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  • Title: The Honest Whore, Parts 1 and 2: Analysis of the Plays
  • Author: Joost Daalder

  • Copyright Digital Renaissance Editions. This text may be freely used for educational, non-profit purposes; for all other uses contact the Editor.
    Author: Joost Daalder
    Peer Reviewed

    The Honest Whore, Parts 1 and 2: Analysis of the Plays

    145Part 2: Bridewell

    Bethlehem and Bridewell were sister institutions, administered by the same body. Ken Jackson sees both places primarily as charities.[26] At the same time, Bridewell was, for many of its inmates, a prison – however, not just one of punishment, but also serving as a house of correction (so ‘charitable’ in that sense). For us it is difficult to see e.g. fierce whipping (such as arrested whores had to undergo) as anything other than punishment, and no doubt that was one of its functions, but punishment also served the purpose of ‘correction’ in that it was hoped that the same offender would not transgress again, and – at the very least – set an example to others, who would supposedly learn what misbehaviour to avoid. I agree with Jackson that Foucault emphasises the negative, inhumane aspects of institutions like these too much. Nevertheless, I see them as less enlightened than Jackson does.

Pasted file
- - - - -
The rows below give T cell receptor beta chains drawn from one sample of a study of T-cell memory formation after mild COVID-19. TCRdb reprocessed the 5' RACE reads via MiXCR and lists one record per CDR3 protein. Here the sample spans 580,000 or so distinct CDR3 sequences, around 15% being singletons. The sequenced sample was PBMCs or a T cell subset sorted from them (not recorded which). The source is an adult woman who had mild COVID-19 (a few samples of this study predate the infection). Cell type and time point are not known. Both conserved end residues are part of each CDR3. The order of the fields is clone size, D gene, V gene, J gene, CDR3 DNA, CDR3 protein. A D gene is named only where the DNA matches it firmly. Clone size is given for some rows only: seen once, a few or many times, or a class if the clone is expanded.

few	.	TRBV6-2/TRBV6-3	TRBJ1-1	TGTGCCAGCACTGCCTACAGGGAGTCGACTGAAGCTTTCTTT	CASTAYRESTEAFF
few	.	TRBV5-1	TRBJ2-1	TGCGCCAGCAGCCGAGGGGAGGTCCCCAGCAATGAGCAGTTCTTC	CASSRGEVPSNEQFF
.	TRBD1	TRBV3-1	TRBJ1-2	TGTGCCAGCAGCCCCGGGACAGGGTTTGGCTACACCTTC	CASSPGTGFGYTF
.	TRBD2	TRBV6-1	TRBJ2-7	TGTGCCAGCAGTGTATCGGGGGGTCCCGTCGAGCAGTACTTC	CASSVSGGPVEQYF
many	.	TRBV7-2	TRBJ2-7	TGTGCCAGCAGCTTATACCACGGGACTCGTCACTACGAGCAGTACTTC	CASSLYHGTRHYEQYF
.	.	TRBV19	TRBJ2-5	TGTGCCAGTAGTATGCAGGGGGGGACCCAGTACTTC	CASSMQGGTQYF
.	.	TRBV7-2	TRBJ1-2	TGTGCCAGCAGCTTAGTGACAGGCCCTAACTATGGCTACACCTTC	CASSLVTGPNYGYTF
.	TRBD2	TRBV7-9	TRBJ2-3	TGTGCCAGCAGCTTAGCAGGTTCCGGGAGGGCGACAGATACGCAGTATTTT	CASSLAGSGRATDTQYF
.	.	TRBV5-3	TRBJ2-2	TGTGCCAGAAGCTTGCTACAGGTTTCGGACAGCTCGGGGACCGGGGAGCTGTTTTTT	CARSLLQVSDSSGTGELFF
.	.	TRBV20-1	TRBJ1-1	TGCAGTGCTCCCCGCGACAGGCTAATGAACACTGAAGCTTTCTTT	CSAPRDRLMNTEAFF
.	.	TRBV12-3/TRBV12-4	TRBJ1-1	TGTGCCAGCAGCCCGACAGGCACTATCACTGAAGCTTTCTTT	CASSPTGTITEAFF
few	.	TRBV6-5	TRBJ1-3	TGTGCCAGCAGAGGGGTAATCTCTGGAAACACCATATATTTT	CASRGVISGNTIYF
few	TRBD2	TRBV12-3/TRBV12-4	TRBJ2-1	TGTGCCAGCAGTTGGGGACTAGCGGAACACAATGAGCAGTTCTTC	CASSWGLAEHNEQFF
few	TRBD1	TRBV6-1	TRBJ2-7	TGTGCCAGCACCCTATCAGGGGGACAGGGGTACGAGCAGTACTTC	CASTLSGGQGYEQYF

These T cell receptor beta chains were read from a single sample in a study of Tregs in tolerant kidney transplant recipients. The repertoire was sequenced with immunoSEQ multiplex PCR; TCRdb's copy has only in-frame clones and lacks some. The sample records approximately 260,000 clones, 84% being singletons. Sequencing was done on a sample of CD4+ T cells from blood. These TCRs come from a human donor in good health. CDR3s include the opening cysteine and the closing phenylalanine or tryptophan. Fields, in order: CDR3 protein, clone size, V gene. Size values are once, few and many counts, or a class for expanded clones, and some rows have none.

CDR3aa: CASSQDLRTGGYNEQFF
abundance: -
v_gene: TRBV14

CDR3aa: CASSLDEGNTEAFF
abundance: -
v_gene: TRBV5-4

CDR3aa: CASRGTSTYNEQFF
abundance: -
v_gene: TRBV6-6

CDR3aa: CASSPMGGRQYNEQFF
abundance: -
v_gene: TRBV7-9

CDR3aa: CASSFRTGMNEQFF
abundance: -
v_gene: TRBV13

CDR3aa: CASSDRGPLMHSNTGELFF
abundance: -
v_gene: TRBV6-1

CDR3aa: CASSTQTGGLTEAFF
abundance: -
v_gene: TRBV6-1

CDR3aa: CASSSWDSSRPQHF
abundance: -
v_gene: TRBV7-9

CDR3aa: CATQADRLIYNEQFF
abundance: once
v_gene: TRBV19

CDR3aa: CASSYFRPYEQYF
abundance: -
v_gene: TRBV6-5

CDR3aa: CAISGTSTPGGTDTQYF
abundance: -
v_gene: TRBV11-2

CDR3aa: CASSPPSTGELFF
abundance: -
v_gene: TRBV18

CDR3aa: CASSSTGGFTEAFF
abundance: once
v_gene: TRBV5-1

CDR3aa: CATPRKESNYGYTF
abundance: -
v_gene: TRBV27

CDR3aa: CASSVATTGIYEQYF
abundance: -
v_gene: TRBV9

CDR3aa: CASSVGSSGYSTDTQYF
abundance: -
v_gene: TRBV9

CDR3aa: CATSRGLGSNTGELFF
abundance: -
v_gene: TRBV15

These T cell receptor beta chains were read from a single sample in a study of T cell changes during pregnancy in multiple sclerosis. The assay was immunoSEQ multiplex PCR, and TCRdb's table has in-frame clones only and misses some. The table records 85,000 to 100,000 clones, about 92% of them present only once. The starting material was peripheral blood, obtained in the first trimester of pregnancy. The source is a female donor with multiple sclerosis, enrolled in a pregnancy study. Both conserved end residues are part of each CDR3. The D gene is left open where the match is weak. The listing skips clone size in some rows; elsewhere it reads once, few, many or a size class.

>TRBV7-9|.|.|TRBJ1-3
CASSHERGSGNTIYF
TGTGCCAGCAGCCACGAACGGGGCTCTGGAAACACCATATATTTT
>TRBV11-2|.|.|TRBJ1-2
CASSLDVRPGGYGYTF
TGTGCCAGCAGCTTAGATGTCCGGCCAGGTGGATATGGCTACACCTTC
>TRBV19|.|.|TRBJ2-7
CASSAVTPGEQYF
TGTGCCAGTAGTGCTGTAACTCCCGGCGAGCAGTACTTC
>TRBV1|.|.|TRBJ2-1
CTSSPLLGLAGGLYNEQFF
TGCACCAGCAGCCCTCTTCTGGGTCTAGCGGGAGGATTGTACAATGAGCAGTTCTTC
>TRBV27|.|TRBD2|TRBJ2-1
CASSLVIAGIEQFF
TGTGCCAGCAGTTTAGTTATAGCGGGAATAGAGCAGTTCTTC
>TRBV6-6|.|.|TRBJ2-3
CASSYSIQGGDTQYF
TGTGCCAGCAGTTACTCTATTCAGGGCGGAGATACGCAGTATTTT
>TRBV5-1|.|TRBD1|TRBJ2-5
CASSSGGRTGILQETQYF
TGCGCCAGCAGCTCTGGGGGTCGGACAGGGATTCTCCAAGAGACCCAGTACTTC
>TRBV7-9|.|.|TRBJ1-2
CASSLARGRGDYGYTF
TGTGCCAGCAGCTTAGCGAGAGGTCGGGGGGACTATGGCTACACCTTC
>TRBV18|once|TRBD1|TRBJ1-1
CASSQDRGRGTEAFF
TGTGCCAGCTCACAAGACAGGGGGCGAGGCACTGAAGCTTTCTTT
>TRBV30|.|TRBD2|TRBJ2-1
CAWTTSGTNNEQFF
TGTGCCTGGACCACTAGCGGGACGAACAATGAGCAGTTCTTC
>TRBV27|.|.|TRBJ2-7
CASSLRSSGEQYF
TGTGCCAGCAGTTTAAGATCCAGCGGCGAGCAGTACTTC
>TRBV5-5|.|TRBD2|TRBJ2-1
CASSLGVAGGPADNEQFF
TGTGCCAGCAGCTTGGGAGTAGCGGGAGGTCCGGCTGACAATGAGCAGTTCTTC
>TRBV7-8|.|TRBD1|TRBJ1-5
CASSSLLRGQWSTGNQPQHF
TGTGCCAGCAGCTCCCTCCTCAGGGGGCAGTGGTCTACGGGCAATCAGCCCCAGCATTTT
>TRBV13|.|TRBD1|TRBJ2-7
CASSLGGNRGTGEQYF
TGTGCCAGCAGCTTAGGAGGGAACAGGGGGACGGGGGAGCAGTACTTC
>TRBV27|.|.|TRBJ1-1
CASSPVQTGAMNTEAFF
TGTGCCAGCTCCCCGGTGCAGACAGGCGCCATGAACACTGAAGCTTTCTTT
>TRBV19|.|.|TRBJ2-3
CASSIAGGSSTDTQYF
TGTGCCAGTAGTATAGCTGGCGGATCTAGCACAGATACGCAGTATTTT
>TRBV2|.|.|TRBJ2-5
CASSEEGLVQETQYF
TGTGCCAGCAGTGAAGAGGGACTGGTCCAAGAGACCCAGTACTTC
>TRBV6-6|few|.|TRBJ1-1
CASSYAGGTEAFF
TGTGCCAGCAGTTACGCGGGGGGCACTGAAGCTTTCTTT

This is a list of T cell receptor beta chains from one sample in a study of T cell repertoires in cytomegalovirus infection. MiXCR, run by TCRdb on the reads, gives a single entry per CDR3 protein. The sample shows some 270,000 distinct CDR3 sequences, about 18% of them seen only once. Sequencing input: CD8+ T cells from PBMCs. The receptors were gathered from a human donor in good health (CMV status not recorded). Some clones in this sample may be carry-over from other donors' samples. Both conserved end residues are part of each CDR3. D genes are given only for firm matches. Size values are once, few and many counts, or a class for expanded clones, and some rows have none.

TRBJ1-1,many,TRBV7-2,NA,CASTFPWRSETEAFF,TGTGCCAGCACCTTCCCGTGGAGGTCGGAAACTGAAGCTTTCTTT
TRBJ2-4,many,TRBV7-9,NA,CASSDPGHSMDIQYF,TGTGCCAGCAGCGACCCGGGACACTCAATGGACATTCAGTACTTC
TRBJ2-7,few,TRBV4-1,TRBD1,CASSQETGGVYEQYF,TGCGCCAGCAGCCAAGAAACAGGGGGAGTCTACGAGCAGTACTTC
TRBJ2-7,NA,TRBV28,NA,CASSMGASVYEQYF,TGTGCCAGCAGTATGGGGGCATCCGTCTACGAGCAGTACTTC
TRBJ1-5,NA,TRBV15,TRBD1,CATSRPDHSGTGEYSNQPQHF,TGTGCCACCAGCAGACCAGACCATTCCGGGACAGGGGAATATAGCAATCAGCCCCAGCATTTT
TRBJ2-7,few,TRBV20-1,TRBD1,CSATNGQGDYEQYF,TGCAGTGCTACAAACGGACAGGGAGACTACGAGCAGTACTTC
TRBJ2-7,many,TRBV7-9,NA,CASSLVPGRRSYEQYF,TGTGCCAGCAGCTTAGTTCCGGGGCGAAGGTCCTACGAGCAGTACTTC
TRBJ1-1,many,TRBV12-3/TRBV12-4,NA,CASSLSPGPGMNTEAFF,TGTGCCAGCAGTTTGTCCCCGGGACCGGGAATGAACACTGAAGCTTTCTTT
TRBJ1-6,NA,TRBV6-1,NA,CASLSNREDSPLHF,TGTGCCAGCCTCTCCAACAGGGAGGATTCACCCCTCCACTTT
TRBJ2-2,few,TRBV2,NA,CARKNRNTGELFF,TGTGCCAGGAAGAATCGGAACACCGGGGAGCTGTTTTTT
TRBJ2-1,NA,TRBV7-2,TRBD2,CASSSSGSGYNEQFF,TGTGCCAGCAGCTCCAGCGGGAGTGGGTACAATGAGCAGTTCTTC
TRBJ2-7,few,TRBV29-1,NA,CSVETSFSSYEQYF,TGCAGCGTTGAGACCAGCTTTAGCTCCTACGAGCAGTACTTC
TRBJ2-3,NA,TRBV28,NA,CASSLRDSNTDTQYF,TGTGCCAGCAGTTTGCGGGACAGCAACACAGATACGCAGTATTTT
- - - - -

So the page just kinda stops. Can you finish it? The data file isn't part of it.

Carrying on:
Even so, while I feel that Mattheo and Hippolito are partly ‘punished’ at Bridewell, I also acknowledge that a primary purpose of their appearance there is that they are to be ‘purged’ into better behaviour, and thus are – successfully, it seems – ‘corrected’. Although the process of correction in their case is not directly due to Bridewell itself, Bridewell is part of an environment in which improvement is meant to, and can, occur.

    The parading of some notable whores on stage for one thing serves as a spectacle and a form of entertainment. At the same time, their presence has a significant moral purpose as well. These women show great coarseness, vulgarity, and lack of repentance, and are determined to continue to sin, both to their own detriment and that of the community. We see very much what Bellafront is not; how right she was to opt for her conversion in 1 The Honest Whore; and how marked and stark a choice other whores – those already part of the ‘profession’ or those considering participation in it – have to contemplate. Thus the merit of Bellafront’s conversion, and the injustice of those who refused to believe in it, is fully confirmed by everything that happens at the end of Part 2. And it is strongly implied that those who deny the possibility of conversion in fact ultimately continue to promote sin. Bellafront’s conversion should be seen as realistically possible and desirable, not as something produced by sentimentality on Dekker’s part.